Concepts: Immune system, Inflammation, Relative risk, Concentration, Signal, Solution, Buffer solution, Glycoprotein 130

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Oncostatin M (OSM) and leukemia inhibitory factor (LIF) are closely related members of the interleukin-6 (IL-6) cytokine family. Both cytokines share a common origin and structure, and both interact through a specific region, termed binding site III, to activate a dimeric receptor complex formed by glycoprotein 130 (gp130) and LIF receptor (LIFR) in humans. However, only OSM activates the OSM receptor (OSMR)/gp130 complex. The molecular features that enable OSM to specifically activate the OSMR are currently unknown.
To define specific sequence motifs within OSM that are critical for initiating signaling via OSMR, here we generated chimeric OSM-LIF cytokines and performed alanine-scanning experiments. Replacement of the OSM AB loop within OSM’s binding site III with that of LIF abrogated OSMR activation, measured as STAT3 phosphorylation at Tyr-705, but did not compromise LIFR activation. Correspondingly, substitution of the AB loop and D-helix in LIF with their OSM counterparts was sufficient for OSMR activation. The alanine-scanning experiments revealed that residues Tyr-34, Gln-38, Gly-39 and Leu-45 (in the AB loop) and Pro-153 (in the D-helix) had specific roles in activating OSMR but not LIFR signaling, while Leu-40 and Cys-49 (in the AB loop), and Phe-160 and Lys-163 (in the D-helix) were required for activation of both receptors. Since most of the key amino acid residues identified here are conserved between LIF and OSM, we concluded that comparatively minor differences in a few amino acid residues within binding site III account for the differential biological effects of OSM and LIF.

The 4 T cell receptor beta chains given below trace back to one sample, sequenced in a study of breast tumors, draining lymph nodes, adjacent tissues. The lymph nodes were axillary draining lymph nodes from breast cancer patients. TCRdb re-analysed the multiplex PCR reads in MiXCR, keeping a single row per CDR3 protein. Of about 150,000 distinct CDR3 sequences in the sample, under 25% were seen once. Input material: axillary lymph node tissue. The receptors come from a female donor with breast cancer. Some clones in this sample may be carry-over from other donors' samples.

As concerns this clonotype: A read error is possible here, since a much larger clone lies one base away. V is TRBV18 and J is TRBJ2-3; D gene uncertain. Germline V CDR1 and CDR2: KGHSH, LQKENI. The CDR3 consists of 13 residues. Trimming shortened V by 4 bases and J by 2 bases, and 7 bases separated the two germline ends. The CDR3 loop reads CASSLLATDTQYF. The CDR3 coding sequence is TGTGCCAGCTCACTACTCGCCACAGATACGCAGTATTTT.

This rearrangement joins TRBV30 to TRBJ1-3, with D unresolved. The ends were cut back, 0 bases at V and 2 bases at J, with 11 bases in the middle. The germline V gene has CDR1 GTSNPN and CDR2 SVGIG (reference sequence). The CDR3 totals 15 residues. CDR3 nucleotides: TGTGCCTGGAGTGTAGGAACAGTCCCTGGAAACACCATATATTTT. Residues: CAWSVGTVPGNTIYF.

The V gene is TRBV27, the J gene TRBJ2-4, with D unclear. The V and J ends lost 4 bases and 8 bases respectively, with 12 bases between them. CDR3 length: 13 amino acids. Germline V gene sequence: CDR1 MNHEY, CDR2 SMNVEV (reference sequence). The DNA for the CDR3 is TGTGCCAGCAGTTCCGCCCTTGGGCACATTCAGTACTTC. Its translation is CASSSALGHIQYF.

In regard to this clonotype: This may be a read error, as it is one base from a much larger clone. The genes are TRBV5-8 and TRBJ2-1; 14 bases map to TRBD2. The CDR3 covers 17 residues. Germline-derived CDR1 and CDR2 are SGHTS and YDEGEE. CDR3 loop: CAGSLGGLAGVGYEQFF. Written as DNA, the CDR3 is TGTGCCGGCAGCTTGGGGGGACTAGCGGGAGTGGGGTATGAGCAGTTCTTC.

Concepts: Protein, Amino acid, Hormone, Cytokines, Interleukin 6, Oncostatin M, Oncostatin M receptor, Glycoprotein 130

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Oncostatin M (OSM) is an inflammatory cytokine of the gp130 family. OSM could participate in adverse cardiovascular remodeling through regulation of FGF23.

Concepts: Blood, Cytokines, Oncostatin M, Glycoprotein 130

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To explore the effects of protein factor Oncostatin M (OSM), a member of the Interleukin-6 (IL-6) family on cell proliferation, osteogenic differentiation and mineralization.

Concepts: DNA, Cell, Cytokines, Interleukin 6, Member of Parliament, Oncostatin M, Oncostatin M receptor, Glycoprotein 130